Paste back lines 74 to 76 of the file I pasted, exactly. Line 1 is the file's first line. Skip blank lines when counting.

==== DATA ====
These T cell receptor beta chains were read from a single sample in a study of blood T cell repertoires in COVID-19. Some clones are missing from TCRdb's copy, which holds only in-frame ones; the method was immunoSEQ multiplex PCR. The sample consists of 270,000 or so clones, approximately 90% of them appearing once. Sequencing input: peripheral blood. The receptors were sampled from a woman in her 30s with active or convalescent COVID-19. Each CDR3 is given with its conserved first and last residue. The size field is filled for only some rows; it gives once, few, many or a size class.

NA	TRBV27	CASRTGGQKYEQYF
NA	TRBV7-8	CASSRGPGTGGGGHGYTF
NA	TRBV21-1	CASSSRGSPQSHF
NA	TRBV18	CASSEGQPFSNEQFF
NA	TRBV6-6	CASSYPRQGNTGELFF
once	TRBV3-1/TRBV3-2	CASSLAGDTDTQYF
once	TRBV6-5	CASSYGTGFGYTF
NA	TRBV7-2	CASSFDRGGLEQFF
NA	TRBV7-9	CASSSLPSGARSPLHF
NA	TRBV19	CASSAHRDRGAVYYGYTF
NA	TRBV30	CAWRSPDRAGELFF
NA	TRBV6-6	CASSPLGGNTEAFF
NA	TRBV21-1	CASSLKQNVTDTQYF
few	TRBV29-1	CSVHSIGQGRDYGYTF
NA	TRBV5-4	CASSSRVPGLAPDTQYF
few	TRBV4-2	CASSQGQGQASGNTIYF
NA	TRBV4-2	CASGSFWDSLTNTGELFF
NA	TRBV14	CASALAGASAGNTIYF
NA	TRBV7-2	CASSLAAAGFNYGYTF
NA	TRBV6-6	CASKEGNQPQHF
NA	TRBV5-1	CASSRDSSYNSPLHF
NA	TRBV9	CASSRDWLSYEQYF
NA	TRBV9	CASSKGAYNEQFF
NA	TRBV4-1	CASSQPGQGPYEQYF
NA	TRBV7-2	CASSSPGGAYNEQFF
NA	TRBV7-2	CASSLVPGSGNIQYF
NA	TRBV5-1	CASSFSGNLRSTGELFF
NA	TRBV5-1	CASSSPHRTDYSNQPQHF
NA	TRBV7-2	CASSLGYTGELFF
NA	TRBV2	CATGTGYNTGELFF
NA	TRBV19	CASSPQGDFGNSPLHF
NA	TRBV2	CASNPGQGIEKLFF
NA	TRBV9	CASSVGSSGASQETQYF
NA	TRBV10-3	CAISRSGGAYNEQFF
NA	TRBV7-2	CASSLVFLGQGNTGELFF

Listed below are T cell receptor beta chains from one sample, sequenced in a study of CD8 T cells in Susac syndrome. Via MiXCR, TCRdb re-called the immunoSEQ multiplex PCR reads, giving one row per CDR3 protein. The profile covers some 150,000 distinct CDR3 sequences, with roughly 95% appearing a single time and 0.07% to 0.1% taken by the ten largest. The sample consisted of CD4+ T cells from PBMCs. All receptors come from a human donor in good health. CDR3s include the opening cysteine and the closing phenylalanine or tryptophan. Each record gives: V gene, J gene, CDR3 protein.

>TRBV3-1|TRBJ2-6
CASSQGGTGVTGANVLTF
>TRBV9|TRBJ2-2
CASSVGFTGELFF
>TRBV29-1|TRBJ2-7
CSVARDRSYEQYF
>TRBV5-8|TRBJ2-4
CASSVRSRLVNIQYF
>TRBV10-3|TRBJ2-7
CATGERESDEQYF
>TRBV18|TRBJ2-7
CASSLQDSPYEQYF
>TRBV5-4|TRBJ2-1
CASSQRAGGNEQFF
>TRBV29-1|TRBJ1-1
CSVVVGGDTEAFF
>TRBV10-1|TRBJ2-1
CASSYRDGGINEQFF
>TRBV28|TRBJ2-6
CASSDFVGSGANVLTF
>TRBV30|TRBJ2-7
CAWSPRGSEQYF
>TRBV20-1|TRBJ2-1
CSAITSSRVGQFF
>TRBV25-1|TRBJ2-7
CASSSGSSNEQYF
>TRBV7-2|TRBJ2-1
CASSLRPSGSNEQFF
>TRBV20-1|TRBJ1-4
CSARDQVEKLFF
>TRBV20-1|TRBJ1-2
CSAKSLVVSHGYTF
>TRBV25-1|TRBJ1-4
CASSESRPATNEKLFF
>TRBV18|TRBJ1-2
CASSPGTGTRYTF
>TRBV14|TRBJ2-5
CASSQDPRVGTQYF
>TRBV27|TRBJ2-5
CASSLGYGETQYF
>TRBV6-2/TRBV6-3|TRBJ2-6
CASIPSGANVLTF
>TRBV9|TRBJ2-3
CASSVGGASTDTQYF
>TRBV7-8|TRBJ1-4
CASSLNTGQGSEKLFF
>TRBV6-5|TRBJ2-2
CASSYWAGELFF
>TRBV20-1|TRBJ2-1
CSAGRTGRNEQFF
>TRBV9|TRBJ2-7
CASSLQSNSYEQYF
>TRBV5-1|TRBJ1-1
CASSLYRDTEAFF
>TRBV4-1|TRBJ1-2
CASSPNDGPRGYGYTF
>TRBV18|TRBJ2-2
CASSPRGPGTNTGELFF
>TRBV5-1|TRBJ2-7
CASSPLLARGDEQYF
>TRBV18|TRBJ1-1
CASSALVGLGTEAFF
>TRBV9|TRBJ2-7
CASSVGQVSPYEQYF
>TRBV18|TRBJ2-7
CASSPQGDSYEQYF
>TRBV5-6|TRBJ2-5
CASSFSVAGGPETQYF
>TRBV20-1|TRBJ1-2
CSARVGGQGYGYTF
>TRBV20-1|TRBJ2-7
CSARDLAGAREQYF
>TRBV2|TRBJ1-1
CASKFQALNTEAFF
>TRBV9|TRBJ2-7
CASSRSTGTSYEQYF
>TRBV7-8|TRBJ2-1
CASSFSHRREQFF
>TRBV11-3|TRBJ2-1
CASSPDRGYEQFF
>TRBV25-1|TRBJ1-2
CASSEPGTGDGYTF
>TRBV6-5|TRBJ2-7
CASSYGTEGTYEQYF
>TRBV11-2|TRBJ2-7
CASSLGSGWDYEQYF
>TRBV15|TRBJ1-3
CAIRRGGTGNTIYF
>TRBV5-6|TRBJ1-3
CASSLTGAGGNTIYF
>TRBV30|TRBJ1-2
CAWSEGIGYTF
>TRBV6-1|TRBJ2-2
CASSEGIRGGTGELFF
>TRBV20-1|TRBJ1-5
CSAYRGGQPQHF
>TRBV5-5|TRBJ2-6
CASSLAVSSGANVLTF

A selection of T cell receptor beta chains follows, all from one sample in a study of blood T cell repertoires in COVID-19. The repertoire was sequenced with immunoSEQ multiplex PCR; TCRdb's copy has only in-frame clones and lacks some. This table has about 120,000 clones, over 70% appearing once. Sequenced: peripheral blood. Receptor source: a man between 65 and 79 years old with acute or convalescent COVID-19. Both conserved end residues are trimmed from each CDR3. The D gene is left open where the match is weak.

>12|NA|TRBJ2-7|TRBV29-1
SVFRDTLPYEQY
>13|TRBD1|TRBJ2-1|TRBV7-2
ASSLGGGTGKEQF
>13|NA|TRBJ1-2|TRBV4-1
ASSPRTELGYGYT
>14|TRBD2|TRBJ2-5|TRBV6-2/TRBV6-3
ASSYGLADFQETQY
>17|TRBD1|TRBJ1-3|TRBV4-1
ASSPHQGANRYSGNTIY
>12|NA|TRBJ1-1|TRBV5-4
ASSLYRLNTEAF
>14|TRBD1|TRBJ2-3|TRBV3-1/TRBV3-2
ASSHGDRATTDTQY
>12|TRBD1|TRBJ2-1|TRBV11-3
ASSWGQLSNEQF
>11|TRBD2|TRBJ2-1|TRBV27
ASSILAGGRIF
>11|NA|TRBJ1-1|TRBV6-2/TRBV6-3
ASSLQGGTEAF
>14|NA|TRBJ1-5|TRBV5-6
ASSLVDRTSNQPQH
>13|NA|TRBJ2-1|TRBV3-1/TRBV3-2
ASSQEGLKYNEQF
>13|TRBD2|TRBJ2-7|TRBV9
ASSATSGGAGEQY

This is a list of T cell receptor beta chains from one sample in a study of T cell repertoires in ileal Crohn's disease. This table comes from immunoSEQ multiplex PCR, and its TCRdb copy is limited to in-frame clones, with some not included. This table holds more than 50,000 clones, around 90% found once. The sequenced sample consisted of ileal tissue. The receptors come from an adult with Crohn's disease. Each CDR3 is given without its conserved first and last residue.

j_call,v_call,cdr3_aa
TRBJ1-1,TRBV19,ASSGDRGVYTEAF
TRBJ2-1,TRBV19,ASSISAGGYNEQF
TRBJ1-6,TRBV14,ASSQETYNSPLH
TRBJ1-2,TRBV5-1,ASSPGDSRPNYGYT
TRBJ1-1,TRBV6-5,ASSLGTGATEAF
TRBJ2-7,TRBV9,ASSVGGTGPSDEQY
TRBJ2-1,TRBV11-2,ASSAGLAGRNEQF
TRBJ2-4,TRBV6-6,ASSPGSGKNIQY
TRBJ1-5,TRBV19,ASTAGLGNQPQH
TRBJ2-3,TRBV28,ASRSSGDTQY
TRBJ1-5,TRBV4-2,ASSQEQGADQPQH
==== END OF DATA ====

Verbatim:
>TRBV14|TRBJ2-5
CASSQDPRVGTQYF
>TRBV27|TRBJ2-5